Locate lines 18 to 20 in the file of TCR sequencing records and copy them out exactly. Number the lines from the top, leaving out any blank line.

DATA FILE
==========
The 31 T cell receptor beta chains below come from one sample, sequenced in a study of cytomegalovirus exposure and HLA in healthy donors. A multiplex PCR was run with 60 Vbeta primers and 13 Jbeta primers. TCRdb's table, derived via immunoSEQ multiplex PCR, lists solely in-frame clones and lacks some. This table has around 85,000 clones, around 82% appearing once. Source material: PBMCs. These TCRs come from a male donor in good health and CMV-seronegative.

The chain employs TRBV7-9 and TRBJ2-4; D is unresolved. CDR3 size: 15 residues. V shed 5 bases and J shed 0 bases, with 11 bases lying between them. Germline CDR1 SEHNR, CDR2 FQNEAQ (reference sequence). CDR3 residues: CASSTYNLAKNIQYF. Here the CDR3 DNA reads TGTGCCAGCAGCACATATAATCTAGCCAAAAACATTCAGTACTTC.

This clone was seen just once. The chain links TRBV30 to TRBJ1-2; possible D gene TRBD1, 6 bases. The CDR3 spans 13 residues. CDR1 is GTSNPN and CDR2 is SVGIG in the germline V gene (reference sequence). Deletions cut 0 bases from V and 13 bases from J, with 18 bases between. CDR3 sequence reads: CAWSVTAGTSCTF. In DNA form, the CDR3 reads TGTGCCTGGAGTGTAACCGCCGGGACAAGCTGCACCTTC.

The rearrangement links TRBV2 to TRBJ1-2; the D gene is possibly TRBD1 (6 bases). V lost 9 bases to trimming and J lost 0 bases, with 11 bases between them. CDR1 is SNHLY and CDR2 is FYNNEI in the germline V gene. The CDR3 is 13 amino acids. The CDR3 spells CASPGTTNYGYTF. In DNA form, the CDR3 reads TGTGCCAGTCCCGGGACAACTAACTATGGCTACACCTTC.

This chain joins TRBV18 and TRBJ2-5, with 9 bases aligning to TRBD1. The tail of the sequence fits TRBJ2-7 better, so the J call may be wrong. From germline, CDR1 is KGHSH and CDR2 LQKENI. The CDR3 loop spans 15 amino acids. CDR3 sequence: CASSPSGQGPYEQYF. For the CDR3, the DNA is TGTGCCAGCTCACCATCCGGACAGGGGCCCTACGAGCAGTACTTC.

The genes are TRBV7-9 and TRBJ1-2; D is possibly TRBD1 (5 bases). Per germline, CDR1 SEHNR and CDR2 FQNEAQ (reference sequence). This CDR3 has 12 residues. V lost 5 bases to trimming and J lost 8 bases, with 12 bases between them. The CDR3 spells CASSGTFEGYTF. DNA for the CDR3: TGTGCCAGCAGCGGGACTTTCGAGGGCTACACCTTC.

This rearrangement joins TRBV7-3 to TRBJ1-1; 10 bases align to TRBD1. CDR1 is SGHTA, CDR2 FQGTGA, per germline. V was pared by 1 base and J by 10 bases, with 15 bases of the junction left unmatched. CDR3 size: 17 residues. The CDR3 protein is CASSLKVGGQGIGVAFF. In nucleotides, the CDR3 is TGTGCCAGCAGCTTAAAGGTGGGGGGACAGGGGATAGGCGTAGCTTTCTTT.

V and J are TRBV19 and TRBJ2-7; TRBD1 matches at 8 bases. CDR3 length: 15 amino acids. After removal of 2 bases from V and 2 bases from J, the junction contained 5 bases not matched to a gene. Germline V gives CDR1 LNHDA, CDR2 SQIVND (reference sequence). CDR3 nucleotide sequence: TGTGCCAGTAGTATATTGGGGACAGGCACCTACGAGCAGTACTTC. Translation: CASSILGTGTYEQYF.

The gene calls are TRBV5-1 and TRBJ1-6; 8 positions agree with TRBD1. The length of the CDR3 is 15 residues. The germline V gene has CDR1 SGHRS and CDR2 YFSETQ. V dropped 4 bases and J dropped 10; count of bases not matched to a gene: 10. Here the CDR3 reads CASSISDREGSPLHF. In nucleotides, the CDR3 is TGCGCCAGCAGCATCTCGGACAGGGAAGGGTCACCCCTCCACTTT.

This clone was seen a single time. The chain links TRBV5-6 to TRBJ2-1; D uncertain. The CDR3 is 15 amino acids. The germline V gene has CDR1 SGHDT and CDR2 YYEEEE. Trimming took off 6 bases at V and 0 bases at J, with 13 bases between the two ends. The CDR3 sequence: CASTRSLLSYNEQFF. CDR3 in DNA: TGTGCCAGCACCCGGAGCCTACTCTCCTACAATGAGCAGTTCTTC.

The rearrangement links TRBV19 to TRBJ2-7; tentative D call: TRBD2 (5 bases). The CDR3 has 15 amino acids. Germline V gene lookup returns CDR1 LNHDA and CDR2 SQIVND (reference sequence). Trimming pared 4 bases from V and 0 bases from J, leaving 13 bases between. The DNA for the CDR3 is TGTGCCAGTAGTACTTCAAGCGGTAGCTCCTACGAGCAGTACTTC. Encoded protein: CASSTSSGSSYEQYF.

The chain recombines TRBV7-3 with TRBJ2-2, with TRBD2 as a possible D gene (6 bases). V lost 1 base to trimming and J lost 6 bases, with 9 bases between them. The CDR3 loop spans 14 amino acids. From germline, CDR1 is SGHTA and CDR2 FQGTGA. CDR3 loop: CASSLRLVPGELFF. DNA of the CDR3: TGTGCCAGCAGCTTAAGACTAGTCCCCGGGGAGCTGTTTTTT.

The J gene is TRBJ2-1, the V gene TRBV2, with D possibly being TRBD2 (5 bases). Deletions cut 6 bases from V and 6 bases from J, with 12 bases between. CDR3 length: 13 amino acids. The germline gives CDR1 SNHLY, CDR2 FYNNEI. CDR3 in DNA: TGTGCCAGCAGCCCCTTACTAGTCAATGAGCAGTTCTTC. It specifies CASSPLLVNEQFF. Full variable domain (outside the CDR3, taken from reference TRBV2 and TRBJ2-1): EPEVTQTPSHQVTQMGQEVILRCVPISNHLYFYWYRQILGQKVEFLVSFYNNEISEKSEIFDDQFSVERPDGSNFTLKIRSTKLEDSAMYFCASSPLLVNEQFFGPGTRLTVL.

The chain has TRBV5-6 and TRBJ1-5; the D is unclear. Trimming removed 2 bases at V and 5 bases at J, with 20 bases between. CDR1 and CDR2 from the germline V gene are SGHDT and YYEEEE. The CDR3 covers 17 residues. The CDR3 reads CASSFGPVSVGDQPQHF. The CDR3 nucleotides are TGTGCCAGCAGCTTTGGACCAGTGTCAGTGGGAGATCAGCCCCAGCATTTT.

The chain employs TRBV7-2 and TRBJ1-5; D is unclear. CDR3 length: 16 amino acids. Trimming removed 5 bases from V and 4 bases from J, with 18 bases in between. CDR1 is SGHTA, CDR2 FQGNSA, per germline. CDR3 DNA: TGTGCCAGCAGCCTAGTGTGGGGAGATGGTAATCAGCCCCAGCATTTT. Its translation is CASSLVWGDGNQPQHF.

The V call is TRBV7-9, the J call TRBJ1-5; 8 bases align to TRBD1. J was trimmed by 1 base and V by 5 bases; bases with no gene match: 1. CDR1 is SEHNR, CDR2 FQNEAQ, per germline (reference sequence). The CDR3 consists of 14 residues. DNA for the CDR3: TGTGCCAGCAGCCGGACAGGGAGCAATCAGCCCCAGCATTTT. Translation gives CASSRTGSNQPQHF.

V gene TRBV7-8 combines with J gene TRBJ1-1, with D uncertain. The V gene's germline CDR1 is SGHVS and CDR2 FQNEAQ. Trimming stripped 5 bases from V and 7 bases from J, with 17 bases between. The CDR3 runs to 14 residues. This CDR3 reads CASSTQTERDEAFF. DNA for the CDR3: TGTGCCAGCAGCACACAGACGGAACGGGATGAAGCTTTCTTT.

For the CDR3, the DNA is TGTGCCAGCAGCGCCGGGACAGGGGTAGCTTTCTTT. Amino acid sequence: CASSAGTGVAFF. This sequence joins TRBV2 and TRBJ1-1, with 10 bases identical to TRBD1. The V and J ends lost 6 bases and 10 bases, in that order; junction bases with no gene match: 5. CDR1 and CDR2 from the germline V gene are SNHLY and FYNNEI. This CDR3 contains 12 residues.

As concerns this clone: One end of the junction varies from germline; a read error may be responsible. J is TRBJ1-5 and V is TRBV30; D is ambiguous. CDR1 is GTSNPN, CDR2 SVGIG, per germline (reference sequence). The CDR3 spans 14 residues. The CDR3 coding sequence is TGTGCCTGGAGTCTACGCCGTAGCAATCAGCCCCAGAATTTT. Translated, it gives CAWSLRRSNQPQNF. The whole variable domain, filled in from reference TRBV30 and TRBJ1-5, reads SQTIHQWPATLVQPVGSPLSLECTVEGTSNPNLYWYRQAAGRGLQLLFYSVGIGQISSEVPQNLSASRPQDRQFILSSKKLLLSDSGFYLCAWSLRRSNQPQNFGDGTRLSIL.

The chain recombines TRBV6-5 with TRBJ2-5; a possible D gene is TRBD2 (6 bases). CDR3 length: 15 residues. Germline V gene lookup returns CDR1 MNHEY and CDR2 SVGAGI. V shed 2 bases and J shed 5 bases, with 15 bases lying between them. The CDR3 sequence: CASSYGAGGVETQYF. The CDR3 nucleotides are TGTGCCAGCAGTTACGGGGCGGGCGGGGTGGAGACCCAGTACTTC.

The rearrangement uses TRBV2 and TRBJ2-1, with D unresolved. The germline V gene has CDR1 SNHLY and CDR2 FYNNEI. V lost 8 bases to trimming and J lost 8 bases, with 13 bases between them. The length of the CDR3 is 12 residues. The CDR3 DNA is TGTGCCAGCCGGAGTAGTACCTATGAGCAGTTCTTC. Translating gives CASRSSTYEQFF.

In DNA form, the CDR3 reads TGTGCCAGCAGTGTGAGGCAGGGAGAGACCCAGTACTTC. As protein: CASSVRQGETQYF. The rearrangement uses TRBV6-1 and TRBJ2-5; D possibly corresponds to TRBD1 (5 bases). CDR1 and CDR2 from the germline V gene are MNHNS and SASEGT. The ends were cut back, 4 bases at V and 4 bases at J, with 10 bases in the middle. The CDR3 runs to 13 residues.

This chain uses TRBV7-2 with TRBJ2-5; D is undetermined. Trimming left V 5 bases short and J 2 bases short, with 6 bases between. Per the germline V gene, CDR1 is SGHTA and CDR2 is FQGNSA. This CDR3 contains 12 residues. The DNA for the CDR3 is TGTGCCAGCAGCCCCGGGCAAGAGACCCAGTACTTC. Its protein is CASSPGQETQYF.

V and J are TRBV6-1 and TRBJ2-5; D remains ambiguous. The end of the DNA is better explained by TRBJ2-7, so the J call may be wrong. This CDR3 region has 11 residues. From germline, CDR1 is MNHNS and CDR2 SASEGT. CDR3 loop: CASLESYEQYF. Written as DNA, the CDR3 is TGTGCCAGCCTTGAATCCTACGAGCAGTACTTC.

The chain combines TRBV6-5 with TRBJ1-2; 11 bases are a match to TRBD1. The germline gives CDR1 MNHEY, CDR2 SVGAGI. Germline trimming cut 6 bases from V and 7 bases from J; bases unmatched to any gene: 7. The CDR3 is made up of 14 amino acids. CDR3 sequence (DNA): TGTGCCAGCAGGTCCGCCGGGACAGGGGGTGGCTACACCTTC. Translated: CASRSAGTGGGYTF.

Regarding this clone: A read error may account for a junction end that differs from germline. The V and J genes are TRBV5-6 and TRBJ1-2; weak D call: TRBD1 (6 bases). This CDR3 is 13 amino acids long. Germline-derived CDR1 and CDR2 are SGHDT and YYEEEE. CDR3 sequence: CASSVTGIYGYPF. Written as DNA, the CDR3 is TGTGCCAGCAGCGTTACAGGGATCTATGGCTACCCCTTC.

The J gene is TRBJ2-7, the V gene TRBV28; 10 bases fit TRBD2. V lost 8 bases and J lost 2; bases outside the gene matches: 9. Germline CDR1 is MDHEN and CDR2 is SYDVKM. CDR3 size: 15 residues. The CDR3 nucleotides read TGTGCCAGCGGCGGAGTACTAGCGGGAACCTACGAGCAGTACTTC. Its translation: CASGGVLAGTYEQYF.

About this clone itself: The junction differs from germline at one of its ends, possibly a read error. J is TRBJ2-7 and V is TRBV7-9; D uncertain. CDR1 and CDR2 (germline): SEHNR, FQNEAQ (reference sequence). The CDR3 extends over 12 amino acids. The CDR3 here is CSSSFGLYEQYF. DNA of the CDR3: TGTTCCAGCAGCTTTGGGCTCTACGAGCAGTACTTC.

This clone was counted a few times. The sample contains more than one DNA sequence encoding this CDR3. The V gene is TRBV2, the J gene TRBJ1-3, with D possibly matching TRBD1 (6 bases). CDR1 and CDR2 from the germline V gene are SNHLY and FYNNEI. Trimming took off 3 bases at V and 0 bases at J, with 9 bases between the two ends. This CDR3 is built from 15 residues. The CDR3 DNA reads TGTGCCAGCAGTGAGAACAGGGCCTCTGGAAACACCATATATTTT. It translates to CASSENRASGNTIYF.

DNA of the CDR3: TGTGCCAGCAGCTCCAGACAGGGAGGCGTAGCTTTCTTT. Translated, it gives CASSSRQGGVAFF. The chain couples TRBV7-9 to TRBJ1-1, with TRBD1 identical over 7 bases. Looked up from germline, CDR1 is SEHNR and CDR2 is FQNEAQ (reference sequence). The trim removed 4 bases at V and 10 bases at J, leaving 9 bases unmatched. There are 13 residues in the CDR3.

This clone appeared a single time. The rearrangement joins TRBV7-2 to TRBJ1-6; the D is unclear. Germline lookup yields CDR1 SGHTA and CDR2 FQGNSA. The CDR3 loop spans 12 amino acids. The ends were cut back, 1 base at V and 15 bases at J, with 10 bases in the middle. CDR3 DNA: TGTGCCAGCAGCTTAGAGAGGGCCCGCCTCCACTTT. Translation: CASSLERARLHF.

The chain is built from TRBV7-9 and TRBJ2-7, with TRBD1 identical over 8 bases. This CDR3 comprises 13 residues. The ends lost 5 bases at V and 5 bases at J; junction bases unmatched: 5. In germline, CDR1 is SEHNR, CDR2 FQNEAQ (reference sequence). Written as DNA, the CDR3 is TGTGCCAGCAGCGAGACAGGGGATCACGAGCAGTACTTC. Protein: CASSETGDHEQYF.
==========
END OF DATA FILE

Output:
For the CDR3, the DNA is TGTGCCAGCAGCGCCGGGACAGGGGTAGCTTTCTTT. Amino acid sequence: CASSAGTGVAFF. This sequence joins TRBV2 and TRBJ1-1, with 10 bases identical to TRBD1. The V and J ends lost 6 bases and 10 bases, in that order; junction bases with no gene match: 5. CDR1 and CDR2 from the germline V gene are SNHLY and FYNNEI. This CDR3 contains 12 residues.

As concerns this clone: One end of the junction varies from germline; a read error may be responsible. J is TRBJ1-5 and V is TRBV30; D is ambiguous. CDR1 is GTSNPN, CDR2 SVGIG, per germline (reference sequence). The CDR3 spans 14 residues. The CDR3 coding sequence is TGTGCCTGGAGTCTACGCCGTAGCAATCAGCCCCAGAATTTT. Translated, it gives CAWSLRRSNQPQNF. The whole variable domain, filled in from reference TRBV30 and TRBJ1-5, reads SQTIHQWPATLVQPVGSPLSLECTVEGTSNPNLYWYRQAAGRGLQLLFYSVGIGQISSEVPQNLSASRPQDRQFILSSKKLLLSDSGFYLCAWSLRRSNQPQNFGDGTRLSIL.

The chain recombines TRBV6-5 with TRBJ2-5; a possible D gene is TRBD2 (6 bases). CDR3 length: 15 residues. Germline V gene lookup returns CDR1 MNHEY and CDR2 SVGAGI. V shed 2 bases and J shed 5 bases, with 15 bases lying between them. The CDR3 sequence: CASSYGAGGVETQYF. The CDR3 nucleotides are TGTGCCAGCAGTTACGGGGCGGGCGGGGTGGAGACCCAGTACTTC.